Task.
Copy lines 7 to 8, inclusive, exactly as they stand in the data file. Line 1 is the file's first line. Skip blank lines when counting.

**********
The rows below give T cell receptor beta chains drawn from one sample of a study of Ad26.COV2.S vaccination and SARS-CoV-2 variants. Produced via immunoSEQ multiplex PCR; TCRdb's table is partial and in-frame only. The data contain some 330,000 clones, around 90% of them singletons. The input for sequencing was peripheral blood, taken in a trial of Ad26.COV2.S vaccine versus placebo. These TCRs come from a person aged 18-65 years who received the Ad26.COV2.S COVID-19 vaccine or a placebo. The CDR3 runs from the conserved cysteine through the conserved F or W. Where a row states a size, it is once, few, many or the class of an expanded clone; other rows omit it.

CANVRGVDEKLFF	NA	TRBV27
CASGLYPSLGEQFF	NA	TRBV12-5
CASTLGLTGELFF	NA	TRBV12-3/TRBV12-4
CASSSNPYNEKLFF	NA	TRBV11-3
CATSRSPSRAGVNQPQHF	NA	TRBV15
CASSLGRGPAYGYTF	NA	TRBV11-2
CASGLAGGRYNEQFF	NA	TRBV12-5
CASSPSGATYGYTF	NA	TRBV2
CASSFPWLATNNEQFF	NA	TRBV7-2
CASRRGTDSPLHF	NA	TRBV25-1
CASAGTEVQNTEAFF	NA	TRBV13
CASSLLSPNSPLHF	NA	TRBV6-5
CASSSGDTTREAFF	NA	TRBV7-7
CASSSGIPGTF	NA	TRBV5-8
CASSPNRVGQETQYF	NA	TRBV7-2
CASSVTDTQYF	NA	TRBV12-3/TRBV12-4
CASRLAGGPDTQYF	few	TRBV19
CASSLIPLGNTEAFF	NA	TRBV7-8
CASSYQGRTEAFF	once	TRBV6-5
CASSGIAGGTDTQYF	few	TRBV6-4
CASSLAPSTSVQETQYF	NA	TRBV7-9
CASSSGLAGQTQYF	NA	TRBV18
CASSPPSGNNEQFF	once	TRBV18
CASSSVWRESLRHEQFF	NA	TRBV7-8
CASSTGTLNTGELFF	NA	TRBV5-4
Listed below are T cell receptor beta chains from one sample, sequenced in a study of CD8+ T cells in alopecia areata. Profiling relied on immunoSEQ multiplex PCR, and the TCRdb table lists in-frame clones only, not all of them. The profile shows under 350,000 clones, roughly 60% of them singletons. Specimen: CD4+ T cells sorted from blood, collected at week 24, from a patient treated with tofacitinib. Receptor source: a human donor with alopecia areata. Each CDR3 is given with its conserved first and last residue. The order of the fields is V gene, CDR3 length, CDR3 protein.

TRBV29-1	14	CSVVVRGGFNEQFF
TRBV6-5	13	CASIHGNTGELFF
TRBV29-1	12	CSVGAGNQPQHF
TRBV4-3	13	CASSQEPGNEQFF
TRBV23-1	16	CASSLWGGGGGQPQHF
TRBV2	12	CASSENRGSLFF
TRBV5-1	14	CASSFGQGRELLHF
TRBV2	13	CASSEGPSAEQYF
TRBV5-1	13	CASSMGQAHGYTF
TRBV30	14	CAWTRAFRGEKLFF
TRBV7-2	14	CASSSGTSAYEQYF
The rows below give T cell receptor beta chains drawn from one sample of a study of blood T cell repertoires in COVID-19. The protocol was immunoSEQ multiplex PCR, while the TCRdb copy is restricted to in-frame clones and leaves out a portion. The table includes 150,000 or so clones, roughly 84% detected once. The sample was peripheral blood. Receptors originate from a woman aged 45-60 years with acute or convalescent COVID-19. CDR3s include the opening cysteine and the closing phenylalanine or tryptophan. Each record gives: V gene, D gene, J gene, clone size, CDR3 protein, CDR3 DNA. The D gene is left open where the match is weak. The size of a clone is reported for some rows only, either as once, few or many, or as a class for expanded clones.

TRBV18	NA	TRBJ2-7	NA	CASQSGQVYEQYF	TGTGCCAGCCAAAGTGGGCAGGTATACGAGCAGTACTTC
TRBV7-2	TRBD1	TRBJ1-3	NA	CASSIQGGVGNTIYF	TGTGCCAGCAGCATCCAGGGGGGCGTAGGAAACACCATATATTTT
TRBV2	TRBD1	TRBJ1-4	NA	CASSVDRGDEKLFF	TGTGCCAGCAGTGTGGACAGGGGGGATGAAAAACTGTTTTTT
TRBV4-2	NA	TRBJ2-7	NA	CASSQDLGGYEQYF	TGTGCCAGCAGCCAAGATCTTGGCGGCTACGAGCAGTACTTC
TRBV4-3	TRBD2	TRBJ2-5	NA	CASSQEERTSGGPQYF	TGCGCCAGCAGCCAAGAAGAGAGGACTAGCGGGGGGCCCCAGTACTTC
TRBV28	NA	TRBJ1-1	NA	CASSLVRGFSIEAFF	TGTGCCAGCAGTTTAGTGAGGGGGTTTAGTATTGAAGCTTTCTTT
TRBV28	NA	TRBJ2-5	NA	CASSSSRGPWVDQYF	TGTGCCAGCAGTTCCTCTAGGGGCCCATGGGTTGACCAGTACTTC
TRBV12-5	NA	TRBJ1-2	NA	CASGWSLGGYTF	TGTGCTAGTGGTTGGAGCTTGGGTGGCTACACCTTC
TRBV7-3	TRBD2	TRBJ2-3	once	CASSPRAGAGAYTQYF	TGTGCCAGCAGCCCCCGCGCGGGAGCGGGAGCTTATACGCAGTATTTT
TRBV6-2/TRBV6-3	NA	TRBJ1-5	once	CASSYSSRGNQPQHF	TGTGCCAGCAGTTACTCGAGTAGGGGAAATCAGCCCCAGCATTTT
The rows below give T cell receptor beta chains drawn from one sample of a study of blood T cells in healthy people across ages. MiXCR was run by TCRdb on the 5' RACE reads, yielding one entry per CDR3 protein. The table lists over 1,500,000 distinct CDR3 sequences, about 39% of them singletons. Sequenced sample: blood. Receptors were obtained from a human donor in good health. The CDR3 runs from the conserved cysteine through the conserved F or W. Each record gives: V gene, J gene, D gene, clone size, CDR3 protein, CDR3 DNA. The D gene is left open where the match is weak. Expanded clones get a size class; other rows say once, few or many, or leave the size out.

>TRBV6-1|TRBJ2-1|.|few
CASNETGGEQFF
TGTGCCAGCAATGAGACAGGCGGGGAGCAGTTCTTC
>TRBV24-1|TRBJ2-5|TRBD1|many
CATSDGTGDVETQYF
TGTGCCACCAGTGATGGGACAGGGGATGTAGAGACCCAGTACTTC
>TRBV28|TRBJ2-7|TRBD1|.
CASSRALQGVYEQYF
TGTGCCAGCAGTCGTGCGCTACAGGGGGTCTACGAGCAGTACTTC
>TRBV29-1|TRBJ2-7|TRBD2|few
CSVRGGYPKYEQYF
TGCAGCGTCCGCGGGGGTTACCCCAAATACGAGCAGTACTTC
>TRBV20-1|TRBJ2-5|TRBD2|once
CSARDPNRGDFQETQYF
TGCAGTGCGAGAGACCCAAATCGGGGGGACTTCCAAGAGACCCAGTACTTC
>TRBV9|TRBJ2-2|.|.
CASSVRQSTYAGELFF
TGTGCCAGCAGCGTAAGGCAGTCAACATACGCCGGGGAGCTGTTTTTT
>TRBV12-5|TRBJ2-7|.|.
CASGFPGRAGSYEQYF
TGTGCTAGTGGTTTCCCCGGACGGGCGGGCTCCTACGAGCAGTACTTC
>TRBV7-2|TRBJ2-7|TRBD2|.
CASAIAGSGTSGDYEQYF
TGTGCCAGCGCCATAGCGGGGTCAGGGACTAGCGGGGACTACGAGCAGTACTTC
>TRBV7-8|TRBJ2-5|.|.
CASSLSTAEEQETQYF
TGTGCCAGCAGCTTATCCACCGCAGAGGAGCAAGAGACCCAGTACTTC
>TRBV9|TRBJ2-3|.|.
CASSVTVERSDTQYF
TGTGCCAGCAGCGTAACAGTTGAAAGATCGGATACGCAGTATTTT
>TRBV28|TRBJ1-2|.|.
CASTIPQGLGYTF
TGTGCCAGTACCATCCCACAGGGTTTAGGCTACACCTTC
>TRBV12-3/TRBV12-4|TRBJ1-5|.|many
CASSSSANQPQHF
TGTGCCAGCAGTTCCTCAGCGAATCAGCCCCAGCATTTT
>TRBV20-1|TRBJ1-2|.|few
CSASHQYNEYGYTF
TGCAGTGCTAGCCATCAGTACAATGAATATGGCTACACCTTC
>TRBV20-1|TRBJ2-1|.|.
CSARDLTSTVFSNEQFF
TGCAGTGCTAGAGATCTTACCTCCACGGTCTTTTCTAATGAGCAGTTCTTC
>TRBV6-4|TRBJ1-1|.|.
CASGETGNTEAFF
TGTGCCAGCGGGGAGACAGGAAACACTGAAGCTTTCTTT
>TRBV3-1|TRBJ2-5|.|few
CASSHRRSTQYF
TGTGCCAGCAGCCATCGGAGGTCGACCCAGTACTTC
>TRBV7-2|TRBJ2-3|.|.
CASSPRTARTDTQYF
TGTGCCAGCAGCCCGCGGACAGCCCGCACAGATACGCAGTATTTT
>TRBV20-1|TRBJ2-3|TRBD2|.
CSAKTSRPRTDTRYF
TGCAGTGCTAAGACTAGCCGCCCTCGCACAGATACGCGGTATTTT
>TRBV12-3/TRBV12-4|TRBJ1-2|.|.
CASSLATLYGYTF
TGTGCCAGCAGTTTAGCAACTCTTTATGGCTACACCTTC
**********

CASSLGRGPAYGYTF	NA	TRBV11-2
CASGLAGGRYNEQFF	NA	TRBV12-5